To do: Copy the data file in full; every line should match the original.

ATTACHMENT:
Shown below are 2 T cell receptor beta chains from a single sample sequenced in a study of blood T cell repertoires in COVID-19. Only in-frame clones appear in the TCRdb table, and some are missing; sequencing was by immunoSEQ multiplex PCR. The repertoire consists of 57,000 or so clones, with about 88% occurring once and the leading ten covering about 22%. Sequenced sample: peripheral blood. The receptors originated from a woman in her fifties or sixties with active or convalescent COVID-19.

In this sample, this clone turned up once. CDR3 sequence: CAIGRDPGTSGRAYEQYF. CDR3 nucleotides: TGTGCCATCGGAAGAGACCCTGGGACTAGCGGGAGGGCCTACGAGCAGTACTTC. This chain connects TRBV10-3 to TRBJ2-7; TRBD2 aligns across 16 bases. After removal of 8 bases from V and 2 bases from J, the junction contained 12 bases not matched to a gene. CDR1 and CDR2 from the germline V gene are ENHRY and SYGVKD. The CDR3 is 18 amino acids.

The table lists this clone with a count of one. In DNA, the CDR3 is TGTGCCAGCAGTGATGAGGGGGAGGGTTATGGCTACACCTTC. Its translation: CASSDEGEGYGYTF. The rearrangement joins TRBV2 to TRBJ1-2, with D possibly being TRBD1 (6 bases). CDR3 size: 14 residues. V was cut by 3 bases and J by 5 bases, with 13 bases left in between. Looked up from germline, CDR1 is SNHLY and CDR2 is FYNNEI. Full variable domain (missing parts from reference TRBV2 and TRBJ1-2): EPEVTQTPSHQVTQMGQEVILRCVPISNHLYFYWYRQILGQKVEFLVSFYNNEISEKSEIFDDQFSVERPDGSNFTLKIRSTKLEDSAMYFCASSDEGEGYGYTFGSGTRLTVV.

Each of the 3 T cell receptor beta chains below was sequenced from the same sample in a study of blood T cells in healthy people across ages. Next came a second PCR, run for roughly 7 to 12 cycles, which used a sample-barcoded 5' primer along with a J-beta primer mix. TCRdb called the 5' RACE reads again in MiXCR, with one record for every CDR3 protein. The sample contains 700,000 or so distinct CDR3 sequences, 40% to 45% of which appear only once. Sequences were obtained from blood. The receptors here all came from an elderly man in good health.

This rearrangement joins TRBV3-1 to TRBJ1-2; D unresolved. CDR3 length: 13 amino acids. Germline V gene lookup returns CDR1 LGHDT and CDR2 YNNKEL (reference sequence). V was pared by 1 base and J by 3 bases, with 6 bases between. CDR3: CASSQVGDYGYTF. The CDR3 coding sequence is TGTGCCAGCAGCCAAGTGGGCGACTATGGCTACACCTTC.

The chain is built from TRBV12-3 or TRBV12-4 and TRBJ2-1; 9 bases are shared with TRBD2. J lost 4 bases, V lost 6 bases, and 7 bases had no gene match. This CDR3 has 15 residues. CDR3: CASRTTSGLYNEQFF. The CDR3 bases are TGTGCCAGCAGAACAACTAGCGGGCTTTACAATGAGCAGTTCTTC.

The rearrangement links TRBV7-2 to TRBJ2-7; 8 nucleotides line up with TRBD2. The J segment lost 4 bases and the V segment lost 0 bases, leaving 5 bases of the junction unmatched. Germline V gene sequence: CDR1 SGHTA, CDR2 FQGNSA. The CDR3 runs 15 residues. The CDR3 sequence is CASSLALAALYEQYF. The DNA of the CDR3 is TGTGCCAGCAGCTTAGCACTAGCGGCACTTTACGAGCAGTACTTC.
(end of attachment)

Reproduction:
Shown below are 2 T cell receptor beta chains from a single sample sequenced in a study of blood T cell repertoires in COVID-19. Only in-frame clones appear in the TCRdb table, and some are missing; sequencing was by immunoSEQ multiplex PCR. The repertoire consists of 57,000 or so clones, with about 88% occurring once and the leading ten covering about 22%. Sequenced sample: peripheral blood. The receptors originated from a woman in her fifties or sixties with active or convalescent COVID-19.

In this sample, this clone turned up once. CDR3 sequence: CAIGRDPGTSGRAYEQYF. CDR3 nucleotides: TGTGCCATCGGAAGAGACCCTGGGACTAGCGGGAGGGCCTACGAGCAGTACTTC. This chain connects TRBV10-3 to TRBJ2-7; TRBD2 aligns across 16 bases. After removal of 8 bases from V and 2 bases from J, the junction contained 12 bases not matched to a gene. CDR1 and CDR2 from the germline V gene are ENHRY and SYGVKD. The CDR3 is 18 amino acids.

The table lists this clone with a count of one. In DNA, the CDR3 is TGTGCCAGCAGTGATGAGGGGGAGGGTTATGGCTACACCTTC. Its translation: CASSDEGEGYGYTF. The rearrangement joins TRBV2 to TRBJ1-2, with D possibly being TRBD1 (6 bases). CDR3 size: 14 residues. V was cut by 3 bases and J by 5 bases, with 13 bases left in between. Looked up from germline, CDR1 is SNHLY and CDR2 is FYNNEI. Full variable domain (missing parts from reference TRBV2 and TRBJ1-2): EPEVTQTPSHQVTQMGQEVILRCVPISNHLYFYWYRQILGQKVEFLVSFYNNEISEKSEIFDDQFSVERPDGSNFTLKIRSTKLEDSAMYFCASSDEGEGYGYTFGSGTRLTVV.

Each of the 3 T cell receptor beta chains below was sequenced from the same sample in a study of blood T cells in healthy people across ages. Next came a second PCR, run for roughly 7 to 12 cycles, which used a sample-barcoded 5' primer along with a J-beta primer mix. TCRdb called the 5' RACE reads again in MiXCR, with one record for every CDR3 protein. The sample contains 700,000 or so distinct CDR3 sequences, 40% to 45% of which appear only once. Sequences were obtained from blood. The receptors here all came from an elderly man in good health.

This rearrangement joins TRBV3-1 to TRBJ1-2; D unresolved. CDR3 length: 13 amino acids. Germline V gene lookup returns CDR1 LGHDT and CDR2 YNNKEL (reference sequence). V was pared by 1 base and J by 3 bases, with 6 bases between. CDR3: CASSQVGDYGYTF. The CDR3 coding sequence is TGTGCCAGCAGCCAAGTGGGCGACTATGGCTACACCTTC.

The chain is built from TRBV12-3 or TRBV12-4 and TRBJ2-1; 9 bases are shared with TRBD2. J lost 4 bases, V lost 6 bases, and 7 bases had no gene match. This CDR3 has 15 residues. CDR3: CASRTTSGLYNEQFF. The CDR3 bases are TGTGCCAGCAGAACAACTAGCGGGCTTTACAATGAGCAGTTCTTC.

The rearrangement links TRBV7-2 to TRBJ2-7; 8 nucleotides line up with TRBD2. The J segment lost 4 bases and the V segment lost 0 bases, leaving 5 bases of the junction unmatched. Germline V gene sequence: CDR1 SGHTA, CDR2 FQGNSA. The CDR3 runs 15 residues. The CDR3 sequence is CASSLALAALYEQYF. The DNA of the CDR3 is TGTGCCAGCAGCTTAGCACTAGCGGCACTTTACGAGCAGTACTTC.